Parental Atrial Fibrillation Increases Risk in Offspring, Finds NHLBI's Framingham Heart Study
Having a parent with atrial fibrillation (AF) strongly increased
an offspring's risk of developing this heart rhythm disorder, according
to a study of participants in the National Heart, Lung, and Blood
Institute's (NHLBI) Framingham Heart Study.
The risk doubled for offspring with at least one parent with AF
compared to offspring whose parents did not have the condition.
The study of 2,243 adults, published in the June 16 issue of The
Journal of the American Medical Association, is the first to
find a genetic connection for AF in a community sample.
"This important research finding will need to be confirmed
but it opens up a new avenue of research on atrial fibrillation.
Now scientists can start looking at genetic factors that might contribute
to AF searching for the genes involved in this increasingly common
disorder," said Barbara Alving, M.D., acting director of the
NHLBI, one of the components of the National Institutes of Health.
The study's findings strongly support the notion that AF has genetic
underpinnings. Most cases of AF occur in older people. The disorder
affects about 1 in every 10 persons aged 80 and over. In the new
study, the risk of AF tripled when both parents and the offspring
were under age 75. The risk also tripled when the analysis was limited
to offspring who had no clinically apparent heart disease.
"Disorders with a genetic component often occur at a younger
age or in the absence of major diseases like heart disease that
trigger the condition," said the study's lead investigator
Caroline Fox, M.D. M.P.H., of the Framingham Heart Study.
Atrial fibrillation is the most common heart rhythm disorder in
the U.S., affecting more than 2 million adults. The prevalence of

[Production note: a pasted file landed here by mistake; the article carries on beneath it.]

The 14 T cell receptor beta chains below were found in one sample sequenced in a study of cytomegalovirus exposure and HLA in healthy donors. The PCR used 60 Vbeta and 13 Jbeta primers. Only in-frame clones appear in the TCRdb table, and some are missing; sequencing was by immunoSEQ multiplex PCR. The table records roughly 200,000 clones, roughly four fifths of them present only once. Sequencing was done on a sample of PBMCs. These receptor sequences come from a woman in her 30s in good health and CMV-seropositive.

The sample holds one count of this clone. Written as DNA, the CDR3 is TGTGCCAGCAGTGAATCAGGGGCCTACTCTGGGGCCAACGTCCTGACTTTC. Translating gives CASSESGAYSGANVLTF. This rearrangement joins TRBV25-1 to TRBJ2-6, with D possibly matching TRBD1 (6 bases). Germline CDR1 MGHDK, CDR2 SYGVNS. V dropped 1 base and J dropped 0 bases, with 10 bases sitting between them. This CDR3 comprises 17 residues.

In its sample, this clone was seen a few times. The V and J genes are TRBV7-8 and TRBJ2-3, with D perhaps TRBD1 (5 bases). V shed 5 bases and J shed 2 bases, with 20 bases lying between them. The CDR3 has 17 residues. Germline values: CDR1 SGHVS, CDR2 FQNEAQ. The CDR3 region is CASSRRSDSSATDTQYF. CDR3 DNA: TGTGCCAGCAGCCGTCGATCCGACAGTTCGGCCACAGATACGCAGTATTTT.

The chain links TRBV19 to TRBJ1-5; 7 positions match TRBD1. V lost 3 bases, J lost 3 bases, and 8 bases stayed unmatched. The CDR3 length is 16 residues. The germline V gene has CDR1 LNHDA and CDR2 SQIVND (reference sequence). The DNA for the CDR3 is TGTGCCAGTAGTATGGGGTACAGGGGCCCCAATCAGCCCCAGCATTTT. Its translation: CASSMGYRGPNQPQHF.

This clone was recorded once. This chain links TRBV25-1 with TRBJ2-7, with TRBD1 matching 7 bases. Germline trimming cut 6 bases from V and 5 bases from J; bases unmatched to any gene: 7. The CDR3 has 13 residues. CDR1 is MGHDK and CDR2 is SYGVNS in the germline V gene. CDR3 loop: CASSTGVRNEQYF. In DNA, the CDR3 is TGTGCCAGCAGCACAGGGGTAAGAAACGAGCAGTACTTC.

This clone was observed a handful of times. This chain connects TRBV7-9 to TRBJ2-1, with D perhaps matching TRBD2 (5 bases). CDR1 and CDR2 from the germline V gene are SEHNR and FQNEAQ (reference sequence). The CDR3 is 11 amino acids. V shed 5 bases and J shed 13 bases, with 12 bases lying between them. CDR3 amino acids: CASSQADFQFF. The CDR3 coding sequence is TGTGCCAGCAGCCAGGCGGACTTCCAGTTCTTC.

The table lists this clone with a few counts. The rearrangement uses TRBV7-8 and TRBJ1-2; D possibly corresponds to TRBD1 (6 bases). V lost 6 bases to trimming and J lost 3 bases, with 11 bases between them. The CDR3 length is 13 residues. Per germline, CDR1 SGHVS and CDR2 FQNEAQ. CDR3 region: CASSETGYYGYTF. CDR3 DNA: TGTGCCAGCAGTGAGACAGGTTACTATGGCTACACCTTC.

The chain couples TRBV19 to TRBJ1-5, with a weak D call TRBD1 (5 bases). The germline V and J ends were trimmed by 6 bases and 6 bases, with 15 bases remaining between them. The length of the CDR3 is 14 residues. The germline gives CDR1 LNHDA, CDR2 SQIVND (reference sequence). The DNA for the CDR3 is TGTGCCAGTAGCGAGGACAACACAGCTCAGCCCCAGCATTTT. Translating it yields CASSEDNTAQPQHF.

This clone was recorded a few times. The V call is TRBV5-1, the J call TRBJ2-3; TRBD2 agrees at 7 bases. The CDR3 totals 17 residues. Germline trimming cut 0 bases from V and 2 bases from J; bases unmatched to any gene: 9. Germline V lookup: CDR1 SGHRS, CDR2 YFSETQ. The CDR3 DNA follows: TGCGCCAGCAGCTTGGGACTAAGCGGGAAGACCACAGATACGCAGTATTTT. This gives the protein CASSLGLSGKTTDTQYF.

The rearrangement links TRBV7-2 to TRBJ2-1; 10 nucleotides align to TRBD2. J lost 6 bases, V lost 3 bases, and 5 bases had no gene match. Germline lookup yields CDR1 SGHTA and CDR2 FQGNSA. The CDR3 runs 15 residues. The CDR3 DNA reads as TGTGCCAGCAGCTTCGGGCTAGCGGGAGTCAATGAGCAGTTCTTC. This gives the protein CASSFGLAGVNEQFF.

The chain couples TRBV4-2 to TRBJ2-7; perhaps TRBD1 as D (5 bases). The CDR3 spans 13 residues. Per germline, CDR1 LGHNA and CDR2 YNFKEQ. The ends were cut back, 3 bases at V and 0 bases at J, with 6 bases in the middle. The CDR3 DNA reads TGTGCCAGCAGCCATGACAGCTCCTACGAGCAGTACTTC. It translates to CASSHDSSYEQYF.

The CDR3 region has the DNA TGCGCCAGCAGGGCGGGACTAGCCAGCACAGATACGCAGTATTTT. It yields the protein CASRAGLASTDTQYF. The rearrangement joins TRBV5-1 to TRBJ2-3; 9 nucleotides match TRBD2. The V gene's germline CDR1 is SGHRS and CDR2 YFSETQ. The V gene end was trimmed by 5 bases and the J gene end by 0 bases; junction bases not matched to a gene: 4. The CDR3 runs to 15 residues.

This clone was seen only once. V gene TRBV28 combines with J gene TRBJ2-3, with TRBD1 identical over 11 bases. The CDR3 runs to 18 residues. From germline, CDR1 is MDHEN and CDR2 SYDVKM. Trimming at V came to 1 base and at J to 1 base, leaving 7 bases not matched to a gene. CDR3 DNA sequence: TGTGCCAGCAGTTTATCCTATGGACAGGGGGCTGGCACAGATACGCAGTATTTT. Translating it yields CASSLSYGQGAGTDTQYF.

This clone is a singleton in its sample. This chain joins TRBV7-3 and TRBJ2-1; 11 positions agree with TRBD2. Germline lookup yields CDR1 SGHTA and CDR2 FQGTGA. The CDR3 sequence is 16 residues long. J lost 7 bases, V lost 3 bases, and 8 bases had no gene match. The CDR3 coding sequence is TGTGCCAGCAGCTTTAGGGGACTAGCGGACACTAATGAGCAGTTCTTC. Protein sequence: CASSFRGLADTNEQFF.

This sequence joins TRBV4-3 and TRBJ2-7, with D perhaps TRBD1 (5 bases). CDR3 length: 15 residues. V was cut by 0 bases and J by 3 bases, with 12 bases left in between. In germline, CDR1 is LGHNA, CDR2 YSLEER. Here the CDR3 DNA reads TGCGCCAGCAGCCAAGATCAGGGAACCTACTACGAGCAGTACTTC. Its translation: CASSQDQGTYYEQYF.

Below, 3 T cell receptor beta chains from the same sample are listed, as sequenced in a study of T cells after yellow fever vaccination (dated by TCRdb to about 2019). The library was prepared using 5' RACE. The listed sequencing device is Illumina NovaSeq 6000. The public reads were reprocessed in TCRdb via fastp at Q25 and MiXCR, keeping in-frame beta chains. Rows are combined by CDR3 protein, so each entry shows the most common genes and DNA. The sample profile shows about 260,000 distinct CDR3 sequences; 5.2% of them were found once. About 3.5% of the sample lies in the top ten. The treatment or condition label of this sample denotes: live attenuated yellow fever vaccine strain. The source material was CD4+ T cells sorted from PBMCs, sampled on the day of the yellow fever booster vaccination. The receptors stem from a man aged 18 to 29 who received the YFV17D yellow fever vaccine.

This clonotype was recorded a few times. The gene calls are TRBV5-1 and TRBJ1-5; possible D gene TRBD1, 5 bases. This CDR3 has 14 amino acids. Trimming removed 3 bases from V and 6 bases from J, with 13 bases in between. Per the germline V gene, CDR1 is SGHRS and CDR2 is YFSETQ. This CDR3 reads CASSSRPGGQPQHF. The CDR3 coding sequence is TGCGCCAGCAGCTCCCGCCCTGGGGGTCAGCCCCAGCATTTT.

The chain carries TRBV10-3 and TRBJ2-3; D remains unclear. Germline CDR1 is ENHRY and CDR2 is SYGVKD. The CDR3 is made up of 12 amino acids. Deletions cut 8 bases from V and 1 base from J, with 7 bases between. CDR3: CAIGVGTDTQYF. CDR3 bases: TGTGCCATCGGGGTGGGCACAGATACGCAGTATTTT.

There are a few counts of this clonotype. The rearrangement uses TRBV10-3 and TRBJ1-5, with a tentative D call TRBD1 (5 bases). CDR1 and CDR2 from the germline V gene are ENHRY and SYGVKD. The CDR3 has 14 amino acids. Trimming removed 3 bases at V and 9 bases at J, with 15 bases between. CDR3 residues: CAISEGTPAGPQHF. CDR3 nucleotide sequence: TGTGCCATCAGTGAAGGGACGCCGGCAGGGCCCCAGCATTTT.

the condition is rising and scientists predict that about 5.6 million
Americans will have the disorder by 2050. Known causes of AF include
abnormalities in the heart's structure and long-term uncontrolled
high blood pressure.
AF occurs when electrical signals in the heart's upper chambers
(the atria) are fired in a very fast, uncontrolled manner. Electrical signals then
arrive in the heart's lower chambers (the ventricles) in an erratic
pattern, creating an irregular heartbeat and affecting the heart's
ability to pump blood. Atrial fibrillation can produce symptoms
including palpitations, an unexplained, rapid heartbeat, lightheadedness,
or occasionally chest pain. It can also be asymptomatic. AF can
lead to complications such as stroke and congestive heart failure.
Treatment via drugs, surgery or devices, is designed to slow the
heart rate and/or restore normal rhythm, and to prevent stroke.
Blood-thinning medications (anticoagulants) are an important means
of preventing stroke in AF patients.
The Framingham Offspring study of AF involved 1165 women and 1078
men whose parents were members of the "original" Framingham
Heart Study. The offspring were at least 30 years of age and free
of atrial fibrillation at the first exam. Offspring and original
study participants had routine clinic exams, including physical
examinations, interviews, lab tests, and electrocardiograms.
AF in both offspring and original "parental" participants
was confirmed by an electrocardiogram. Parental cases occurred from
1949-2002 and offspring AF cases occurred from 1983-2002.
When the Framingham researchers analyzed the data, they found that
30 percent of participants had at least one parent with AF. Seventy
offspring (23 women) developed AF during the study at a mean age
of 62 years. When stated in terms of 1000 persons per year, the
results indicate that the number of offspring developing AF would
be 4.5 if a parent had AF and 3 if parents did not have AF.
Fox cautioned that the Framingham findings should not alarm people
who have a parent with AF. "AF with or without a family history
is a common condition in the elderly. Our findings indicate to the
scientific community that we need more research on the genetic mechanisms
of AF and how they interact with environmental influences,"
Fox added that Framingham scientists hope to conduct further research
into the genetic basis of AF.
Study limitations, noted Fox, include the small number of offspring
cases of AF and a predominantly Caucasian group of participants.
To interview Dr. Fox about this study, please call the NHLBI Communications
Office at 301-496-4236 or e-mail NHLBInews@nhlbi.nih.gov.
NHLBI is part of the National Institutes of Health (NIH), the
Federal Government's primary agency for biomedical and behavioral
research. NIH is a component of the U.S. Department of Health and
Human Services. NHLBI press releases and fact sheets, including
a fact sheet on arrhythmias, can be found online at www.nhlbi.nih.gov.